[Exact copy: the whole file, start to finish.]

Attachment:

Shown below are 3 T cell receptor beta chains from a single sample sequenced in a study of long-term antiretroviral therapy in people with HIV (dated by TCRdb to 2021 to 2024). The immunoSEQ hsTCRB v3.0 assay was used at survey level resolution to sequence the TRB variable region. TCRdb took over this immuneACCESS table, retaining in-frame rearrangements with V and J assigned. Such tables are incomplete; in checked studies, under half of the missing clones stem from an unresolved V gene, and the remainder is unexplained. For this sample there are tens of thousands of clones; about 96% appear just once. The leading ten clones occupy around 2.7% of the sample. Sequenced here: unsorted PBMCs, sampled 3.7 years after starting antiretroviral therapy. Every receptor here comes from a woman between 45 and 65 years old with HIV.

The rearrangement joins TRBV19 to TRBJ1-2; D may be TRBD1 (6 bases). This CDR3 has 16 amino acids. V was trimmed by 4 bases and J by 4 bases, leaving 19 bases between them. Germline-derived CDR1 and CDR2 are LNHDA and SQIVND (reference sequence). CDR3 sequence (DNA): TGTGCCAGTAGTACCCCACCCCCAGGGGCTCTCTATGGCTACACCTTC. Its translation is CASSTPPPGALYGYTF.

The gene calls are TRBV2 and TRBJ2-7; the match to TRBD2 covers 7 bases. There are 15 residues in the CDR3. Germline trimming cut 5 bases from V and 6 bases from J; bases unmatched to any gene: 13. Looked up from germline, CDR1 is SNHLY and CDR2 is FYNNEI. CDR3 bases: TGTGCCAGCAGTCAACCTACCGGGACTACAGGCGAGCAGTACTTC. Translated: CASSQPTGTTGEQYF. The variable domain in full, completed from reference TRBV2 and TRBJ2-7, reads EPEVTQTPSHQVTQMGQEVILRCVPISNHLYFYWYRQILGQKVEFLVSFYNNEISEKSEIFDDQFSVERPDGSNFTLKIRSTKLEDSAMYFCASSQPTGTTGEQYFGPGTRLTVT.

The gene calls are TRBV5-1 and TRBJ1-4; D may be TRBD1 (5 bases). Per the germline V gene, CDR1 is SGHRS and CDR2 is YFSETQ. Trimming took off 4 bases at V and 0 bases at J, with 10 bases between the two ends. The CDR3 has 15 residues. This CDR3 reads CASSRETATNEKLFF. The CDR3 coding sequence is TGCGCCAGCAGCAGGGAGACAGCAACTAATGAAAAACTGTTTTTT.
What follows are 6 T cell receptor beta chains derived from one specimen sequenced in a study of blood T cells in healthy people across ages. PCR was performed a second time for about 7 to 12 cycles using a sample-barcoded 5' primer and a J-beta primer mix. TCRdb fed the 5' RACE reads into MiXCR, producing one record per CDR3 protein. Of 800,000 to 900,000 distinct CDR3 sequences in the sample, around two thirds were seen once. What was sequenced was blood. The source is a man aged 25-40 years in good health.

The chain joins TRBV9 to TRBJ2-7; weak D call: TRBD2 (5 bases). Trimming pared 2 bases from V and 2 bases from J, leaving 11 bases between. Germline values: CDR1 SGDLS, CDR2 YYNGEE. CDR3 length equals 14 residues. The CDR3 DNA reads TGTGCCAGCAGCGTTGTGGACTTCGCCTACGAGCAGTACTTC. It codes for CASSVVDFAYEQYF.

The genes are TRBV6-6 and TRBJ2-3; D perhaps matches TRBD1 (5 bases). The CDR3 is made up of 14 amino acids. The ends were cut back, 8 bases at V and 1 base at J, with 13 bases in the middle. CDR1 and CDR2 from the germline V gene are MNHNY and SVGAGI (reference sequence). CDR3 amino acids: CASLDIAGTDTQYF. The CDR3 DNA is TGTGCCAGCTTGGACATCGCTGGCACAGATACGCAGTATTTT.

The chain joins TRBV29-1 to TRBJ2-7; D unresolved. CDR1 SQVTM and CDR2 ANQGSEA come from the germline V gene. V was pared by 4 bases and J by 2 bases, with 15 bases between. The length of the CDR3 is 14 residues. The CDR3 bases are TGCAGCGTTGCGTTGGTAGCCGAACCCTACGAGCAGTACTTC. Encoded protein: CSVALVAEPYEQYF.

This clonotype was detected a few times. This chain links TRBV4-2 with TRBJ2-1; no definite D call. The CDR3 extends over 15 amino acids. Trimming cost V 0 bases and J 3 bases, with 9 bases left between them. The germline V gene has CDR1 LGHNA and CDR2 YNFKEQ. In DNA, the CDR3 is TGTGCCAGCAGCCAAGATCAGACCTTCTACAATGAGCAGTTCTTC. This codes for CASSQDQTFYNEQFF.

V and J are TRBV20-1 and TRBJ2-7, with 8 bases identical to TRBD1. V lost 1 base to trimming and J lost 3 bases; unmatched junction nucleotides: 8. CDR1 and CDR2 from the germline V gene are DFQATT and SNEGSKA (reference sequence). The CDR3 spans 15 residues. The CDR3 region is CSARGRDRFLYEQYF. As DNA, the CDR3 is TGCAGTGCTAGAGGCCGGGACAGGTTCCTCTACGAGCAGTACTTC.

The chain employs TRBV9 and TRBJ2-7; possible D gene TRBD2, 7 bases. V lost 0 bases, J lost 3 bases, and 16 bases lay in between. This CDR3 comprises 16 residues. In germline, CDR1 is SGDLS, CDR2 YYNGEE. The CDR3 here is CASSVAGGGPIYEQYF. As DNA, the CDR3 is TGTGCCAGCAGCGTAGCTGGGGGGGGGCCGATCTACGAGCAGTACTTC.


Shown below are 3 T cell receptor beta chains from a single sample sequenced in a study of long-term antiretroviral therapy in people with HIV (dated by TCRdb to 2021 to 2024). The immunoSEQ hsTCRB v3.0 assay was used at survey level resolution to sequence the TRB variable region. TCRdb took over this immuneACCESS table, retaining in-frame rearrangements with V and J assigned. Such tables are incomplete; in checked studies, under half of the missing clones stem from an unresolved V gene, and the remainder is unexplained. For this sample there are tens of thousands of clones; about 96% appear just once. The leading ten clones occupy around 2.7% of the sample. Sequenced here: unsorted PBMCs, sampled 3.7 years after starting antiretroviral therapy. Every receptor here comes from a woman between 45 and 65 years old with HIV.

The rearrangement joins TRBV19 to TRBJ1-2; D may be TRBD1 (6 bases). This CDR3 has 16 amino acids. V was trimmed by 4 bases and J by 4 bases, leaving 19 bases between them. Germline-derived CDR1 and CDR2 are LNHDA and SQIVND (reference sequence). CDR3 sequence (DNA): TGTGCCAGTAGTACCCCACCCCCAGGGGCTCTCTATGGCTACACCTTC. Its translation is CASSTPPPGALYGYTF.

The gene calls are TRBV2 and TRBJ2-7; the match to TRBD2 covers 7 bases. There are 15 residues in the CDR3. Germline trimming cut 5 bases from V and 6 bases from J; bases unmatched to any gene: 13. Looked up from germline, CDR1 is SNHLY and CDR2 is FYNNEI. CDR3 bases: TGTGCCAGCAGTCAACCTACCGGGACTACAGGCGAGCAGTACTTC. Translated: CASSQPTGTTGEQYF. The variable domain in full, completed from reference TRBV2 and TRBJ2-7, reads EPEVTQTPSHQVTQMGQEVILRCVPISNHLYFYWYRQILGQKVEFLVSFYNNEISEKSEIFDDQFSVERPDGSNFTLKIRSTKLEDSAMYFCASSQPTGTTGEQYFGPGTRLTVT.

The gene calls are TRBV5-1 and TRBJ1-4; D may be TRBD1 (5 bases). Per the germline V gene, CDR1 is SGHRS and CDR2 is YFSETQ. Trimming took off 4 bases at V and 0 bases at J, with 10 bases between the two ends. The CDR3 has 15 residues. This CDR3 reads CASSRETATNEKLFF. The CDR3 coding sequence is TGCGCCAGCAGCAGGGAGACAGCAACTAATGAAAAACTGTTTTTT.
What follows are 6 T cell receptor beta chains derived from one specimen sequenced in a study of blood T cells in healthy people across ages. PCR was performed a second time for about 7 to 12 cycles using a sample-barcoded 5' primer and a J-beta primer mix. TCRdb fed the 5' RACE reads into MiXCR, producing one record per CDR3 protein. Of 800,000 to 900,000 distinct CDR3 sequences in the sample, around two thirds were seen once. What was sequenced was blood. The source is a man aged 25-40 years in good health.

The chain joins TRBV9 to TRBJ2-7; weak D call: TRBD2 (5 bases). Trimming pared 2 bases from V and 2 bases from J, leaving 11 bases between. Germline values: CDR1 SGDLS, CDR2 YYNGEE. CDR3 length equals 14 residues. The CDR3 DNA reads TGTGCCAGCAGCGTTGTGGACTTCGCCTACGAGCAGTACTTC. It codes for CASSVVDFAYEQYF.

The genes are TRBV6-6 and TRBJ2-3; D perhaps matches TRBD1 (5 bases). The CDR3 is made up of 14 amino acids. The ends were cut back, 8 bases at V and 1 base at J, with 13 bases in the middle. CDR1 and CDR2 from the germline V gene are MNHNY and SVGAGI (reference sequence). CDR3 amino acids: CASLDIAGTDTQYF. The CDR3 DNA is TGTGCCAGCTTGGACATCGCTGGCACAGATACGCAGTATTTT.

The chain joins TRBV29-1 to TRBJ2-7; D unresolved. CDR1 SQVTM and CDR2 ANQGSEA come from the germline V gene. V was pared by 4 bases and J by 2 bases, with 15 bases between. The length of the CDR3 is 14 residues. The CDR3 bases are TGCAGCGTTGCGTTGGTAGCCGAACCCTACGAGCAGTACTTC. Encoded protein: CSVALVAEPYEQYF.

This clonotype was detected a few times. This chain links TRBV4-2 with TRBJ2-1; no definite D call. The CDR3 extends over 15 amino acids. Trimming cost V 0 bases and J 3 bases, with 9 bases left between them. The germline V gene has CDR1 LGHNA and CDR2 YNFKEQ. In DNA, the CDR3 is TGTGCCAGCAGCCAAGATCAGACCTTCTACAATGAGCAGTTCTTC. This codes for CASSQDQTFYNEQFF.

V and J are TRBV20-1 and TRBJ2-7, with 8 bases identical to TRBD1. V lost 1 base to trimming and J lost 3 bases; unmatched junction nucleotides: 8. CDR1 and CDR2 from the germline V gene are DFQATT and SNEGSKA (reference sequence). The CDR3 spans 15 residues. The CDR3 region is CSARGRDRFLYEQYF. As DNA, the CDR3 is TGCAGTGCTAGAGGCCGGGACAGGTTCCTCTACGAGCAGTACTTC.

The chain employs TRBV9 and TRBJ2-7; possible D gene TRBD2, 7 bases. V lost 0 bases, J lost 3 bases, and 16 bases lay in between. This CDR3 comprises 16 residues. In germline, CDR1 is SGDLS, CDR2 YYNGEE. The CDR3 here is CASSVAGGGPIYEQYF. As DNA, the CDR3 is TGTGCCAGCAGCGTAGCTGGGGGGGGGCCGATCTACGAGCAGTACTTC.